To Share or Not to Share: Investigating the Social Aspects of Dynamic Ridesharing

TitleTo Share or Not to Share: Investigating the Social Aspects of Dynamic Ridesharing
Publication TypeJournal Article
Year of Publication2017
AuthorsJavier Morales-Sarriera, German Escovar Á lvarez, Kelly Blynn, Andrew Aylesbury, Tim Scully, Jinhua Zhao
JournalTransportation Research Record: Journal of the Transportation Research Board
KeywordsCarpooling, Dynamic Ridesharing, Prejudice, Social, Transportation Network Companies
Abstract

Transportation Network Companies (TNCs) have recently introduced shared ride versions of their ordinary services, such as UberPool or Lyft Line, in a number of cities around the world. At base, the concept is simple: passengers pay less in fares for an incremental increase in time spent picking up and dropping off other riders. Time and cost trade-offs related to mode choice in transportation have been studied extensively; however, the social and behavioral considerations of shared rides have not yet been explored as thoroughly. Previous studies have found that common negative attitudes towards traditional carpooling have included an unwillingness to interact with strangers and a desire for autonomy and convenience. The current rise of dynamic ridesharing technology, which offers the potential for greater accountability, trust building, and social connection, possesses the potential to change the perception of the social aspects of carpooling. A survey of TNC users conducted through Mechanical Turk in June and July of 2016 with 997 respondents across the United States found that: (i) users of dynamic ridesharing services report that social interactions are relevant to mode choice, although not as much as traditional factors such as time and cost; (ii) overall, the possibility of having a negative social interaction is more of a deterrent than the potential of having a positive social interaction is an incentive to using dynamic ridesharing; (iii) there is evidence that a substantial number of riders harbor feelings of prejudice towards passengers of different social class and race, and these passengers are much more likely to prefer having more information about potential future passengers; (iv) that most dynamic ridesharing users are motivated to use it due to its ease and speed compared to walking and public transportation; and (v) that safety in dynamic ridesharing is an important issue, especially for women, many of whom report feeling unsafe and prefer to be matched with passengers of the same sex.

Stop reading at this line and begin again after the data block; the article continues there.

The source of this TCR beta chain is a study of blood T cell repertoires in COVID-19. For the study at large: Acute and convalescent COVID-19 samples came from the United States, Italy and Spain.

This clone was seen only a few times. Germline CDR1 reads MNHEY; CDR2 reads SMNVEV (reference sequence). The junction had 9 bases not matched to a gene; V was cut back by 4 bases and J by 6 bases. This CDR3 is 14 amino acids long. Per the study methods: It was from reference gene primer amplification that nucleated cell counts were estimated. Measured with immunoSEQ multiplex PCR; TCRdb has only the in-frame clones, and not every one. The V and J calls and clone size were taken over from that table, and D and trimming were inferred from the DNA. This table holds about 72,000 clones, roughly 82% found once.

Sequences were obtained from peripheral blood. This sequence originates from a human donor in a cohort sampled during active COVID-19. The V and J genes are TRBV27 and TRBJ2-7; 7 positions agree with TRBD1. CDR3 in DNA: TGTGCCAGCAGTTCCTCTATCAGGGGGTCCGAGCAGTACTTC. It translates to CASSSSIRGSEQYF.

Short TitleTO SHARE OR NOT TO SHARE
TO SHARE OR NOT TO SHARE